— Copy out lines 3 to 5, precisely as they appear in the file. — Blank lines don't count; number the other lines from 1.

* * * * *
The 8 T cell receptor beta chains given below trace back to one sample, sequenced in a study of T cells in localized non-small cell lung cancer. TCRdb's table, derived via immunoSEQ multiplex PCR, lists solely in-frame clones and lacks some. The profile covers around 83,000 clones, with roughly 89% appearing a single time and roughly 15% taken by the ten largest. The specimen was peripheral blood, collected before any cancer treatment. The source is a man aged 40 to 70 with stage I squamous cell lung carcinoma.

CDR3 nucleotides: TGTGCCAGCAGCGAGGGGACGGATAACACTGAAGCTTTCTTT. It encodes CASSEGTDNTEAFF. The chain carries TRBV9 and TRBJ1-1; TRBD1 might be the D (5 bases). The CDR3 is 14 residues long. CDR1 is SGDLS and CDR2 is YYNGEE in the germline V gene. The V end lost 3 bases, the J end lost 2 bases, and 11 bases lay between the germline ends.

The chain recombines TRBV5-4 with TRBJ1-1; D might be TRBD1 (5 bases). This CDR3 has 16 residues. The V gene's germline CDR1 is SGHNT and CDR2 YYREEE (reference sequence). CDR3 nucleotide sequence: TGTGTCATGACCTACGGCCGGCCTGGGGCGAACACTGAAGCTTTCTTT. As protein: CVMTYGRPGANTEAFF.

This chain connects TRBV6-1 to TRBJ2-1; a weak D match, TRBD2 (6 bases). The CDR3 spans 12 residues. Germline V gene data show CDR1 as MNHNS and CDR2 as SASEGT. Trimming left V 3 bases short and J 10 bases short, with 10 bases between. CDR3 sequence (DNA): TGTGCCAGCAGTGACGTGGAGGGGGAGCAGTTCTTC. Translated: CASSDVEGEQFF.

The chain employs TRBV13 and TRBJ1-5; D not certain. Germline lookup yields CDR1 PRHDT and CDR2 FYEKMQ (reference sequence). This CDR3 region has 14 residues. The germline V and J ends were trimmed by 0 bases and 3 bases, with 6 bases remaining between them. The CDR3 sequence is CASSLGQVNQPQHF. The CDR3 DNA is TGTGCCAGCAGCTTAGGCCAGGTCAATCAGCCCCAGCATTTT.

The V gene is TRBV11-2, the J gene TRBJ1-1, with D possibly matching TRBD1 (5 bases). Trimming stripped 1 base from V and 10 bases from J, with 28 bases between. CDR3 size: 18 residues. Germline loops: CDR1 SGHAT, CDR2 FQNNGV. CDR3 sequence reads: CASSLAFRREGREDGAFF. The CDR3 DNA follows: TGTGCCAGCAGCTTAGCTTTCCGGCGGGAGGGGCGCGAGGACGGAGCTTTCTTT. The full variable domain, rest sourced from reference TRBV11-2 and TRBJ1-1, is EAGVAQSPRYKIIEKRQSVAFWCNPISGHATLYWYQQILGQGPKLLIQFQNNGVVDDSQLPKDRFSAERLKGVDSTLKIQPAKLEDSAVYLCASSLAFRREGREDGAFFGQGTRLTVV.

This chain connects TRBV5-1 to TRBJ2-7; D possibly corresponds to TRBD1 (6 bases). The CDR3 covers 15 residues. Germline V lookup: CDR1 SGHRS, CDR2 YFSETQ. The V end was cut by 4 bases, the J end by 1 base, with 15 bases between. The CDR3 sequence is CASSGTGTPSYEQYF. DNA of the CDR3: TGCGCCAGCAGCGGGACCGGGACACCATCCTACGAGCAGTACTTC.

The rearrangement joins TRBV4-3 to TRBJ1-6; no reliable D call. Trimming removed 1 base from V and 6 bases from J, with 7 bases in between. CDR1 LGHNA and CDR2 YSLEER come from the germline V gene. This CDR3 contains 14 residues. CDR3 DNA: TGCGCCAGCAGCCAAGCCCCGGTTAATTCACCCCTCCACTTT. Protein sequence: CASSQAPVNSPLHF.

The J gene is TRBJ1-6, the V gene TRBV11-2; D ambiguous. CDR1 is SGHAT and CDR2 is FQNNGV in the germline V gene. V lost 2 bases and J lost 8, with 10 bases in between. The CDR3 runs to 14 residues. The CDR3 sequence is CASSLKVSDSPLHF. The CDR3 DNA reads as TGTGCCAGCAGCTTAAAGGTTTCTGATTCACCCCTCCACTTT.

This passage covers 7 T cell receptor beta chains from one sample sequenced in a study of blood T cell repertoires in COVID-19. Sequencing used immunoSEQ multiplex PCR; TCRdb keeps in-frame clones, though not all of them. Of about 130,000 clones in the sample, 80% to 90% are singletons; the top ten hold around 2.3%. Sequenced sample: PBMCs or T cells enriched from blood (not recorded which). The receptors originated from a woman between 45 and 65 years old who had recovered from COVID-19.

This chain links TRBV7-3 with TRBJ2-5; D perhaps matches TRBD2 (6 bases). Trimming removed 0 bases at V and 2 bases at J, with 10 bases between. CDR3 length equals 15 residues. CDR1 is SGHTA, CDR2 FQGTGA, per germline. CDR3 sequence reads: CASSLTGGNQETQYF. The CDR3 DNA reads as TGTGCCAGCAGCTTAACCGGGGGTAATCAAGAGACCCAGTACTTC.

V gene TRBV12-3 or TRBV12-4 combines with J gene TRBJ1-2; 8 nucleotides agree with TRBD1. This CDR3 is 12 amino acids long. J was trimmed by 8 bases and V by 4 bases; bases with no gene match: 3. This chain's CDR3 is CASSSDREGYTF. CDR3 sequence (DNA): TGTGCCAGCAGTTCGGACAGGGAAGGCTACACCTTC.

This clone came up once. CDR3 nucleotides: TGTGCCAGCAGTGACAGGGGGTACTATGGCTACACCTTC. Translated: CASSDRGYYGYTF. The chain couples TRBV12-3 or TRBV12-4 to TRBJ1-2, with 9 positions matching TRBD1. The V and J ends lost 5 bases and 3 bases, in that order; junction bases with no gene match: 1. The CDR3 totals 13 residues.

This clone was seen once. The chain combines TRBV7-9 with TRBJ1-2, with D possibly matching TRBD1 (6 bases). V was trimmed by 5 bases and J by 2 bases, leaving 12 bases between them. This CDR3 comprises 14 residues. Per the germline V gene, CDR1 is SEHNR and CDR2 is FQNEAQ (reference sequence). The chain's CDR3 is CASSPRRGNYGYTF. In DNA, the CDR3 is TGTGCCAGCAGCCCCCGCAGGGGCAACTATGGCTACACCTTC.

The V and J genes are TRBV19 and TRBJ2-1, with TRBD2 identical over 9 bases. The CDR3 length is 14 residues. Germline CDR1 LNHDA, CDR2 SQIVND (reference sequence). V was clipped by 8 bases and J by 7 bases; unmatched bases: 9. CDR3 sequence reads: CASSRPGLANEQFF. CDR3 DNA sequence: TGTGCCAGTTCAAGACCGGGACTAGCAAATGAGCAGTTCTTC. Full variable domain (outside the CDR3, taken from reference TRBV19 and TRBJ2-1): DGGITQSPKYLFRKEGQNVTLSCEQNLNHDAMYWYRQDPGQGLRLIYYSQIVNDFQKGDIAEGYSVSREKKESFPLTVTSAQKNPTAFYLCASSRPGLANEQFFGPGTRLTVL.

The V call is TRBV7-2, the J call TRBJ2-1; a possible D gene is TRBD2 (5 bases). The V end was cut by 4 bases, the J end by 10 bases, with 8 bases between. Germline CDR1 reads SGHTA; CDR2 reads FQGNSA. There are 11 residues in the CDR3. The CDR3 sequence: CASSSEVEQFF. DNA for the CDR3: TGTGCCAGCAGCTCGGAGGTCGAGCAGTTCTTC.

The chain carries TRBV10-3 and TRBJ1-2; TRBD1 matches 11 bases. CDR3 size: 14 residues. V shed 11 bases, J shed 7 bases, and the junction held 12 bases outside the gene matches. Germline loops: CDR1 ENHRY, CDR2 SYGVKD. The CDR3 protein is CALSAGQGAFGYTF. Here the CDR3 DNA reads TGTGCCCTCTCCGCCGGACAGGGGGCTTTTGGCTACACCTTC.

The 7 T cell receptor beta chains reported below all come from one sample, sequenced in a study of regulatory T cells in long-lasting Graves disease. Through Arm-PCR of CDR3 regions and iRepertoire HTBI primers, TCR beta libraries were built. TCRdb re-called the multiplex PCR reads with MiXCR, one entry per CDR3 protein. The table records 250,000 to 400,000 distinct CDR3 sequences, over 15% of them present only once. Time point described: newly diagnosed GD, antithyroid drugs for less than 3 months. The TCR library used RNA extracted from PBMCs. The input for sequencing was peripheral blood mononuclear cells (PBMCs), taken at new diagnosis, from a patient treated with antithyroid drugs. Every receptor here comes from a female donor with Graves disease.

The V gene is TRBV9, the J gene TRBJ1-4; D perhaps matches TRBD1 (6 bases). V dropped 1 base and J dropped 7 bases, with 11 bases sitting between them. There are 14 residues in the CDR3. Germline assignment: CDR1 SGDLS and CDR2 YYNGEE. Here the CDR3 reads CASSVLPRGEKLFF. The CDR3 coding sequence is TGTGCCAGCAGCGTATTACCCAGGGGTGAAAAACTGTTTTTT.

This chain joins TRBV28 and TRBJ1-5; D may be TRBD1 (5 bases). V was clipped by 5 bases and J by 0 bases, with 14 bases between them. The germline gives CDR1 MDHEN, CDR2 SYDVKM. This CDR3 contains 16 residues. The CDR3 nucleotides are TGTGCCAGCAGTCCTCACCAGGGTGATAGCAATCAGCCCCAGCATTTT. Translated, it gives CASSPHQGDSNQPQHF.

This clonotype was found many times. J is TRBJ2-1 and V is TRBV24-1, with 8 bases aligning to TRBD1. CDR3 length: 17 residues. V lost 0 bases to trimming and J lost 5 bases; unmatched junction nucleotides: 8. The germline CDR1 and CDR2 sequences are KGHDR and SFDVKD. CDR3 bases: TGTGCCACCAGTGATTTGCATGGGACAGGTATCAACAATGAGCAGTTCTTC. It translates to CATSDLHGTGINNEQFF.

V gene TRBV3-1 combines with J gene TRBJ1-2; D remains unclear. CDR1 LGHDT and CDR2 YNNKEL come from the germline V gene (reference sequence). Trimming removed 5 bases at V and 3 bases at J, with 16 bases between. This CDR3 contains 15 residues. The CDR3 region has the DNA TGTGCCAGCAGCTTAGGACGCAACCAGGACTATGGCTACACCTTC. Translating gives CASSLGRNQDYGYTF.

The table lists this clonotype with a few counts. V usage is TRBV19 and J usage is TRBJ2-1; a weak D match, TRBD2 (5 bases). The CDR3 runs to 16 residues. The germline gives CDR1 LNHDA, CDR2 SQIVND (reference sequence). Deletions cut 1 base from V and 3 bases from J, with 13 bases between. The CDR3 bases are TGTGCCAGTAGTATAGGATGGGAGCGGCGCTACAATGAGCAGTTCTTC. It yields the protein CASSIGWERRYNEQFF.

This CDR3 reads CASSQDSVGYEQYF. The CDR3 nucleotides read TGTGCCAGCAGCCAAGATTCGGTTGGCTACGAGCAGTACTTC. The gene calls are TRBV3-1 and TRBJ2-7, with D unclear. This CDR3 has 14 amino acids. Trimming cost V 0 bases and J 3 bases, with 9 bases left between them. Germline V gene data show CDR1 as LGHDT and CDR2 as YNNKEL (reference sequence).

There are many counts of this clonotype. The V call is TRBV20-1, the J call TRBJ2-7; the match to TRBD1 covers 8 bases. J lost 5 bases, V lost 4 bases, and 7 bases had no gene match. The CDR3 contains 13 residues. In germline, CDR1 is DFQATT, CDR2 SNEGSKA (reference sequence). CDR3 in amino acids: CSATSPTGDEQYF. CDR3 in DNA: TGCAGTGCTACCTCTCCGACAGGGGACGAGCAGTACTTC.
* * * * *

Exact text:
The chain recombines TRBV5-4 with TRBJ1-1; D might be TRBD1 (5 bases). This CDR3 has 16 residues. The V gene's germline CDR1 is SGHNT and CDR2 YYREEE (reference sequence). CDR3 nucleotide sequence: TGTGTCATGACCTACGGCCGGCCTGGGGCGAACACTGAAGCTTTCTTT. As protein: CVMTYGRPGANTEAFF.

This chain connects TRBV6-1 to TRBJ2-1; a weak D match, TRBD2 (6 bases). The CDR3 spans 12 residues. Germline V gene data show CDR1 as MNHNS and CDR2 as SASEGT. Trimming left V 3 bases short and J 10 bases short, with 10 bases between. CDR3 sequence (DNA): TGTGCCAGCAGTGACGTGGAGGGGGAGCAGTTCTTC. Translated: CASSDVEGEQFF.

The chain employs TRBV13 and TRBJ1-5; D not certain. Germline lookup yields CDR1 PRHDT and CDR2 FYEKMQ (reference sequence). This CDR3 region has 14 residues. The germline V and J ends were trimmed by 0 bases and 3 bases, with 6 bases remaining between them. The CDR3 sequence is CASSLGQVNQPQHF. The CDR3 DNA is TGTGCCAGCAGCTTAGGCCAGGTCAATCAGCCCCAGCATTTT.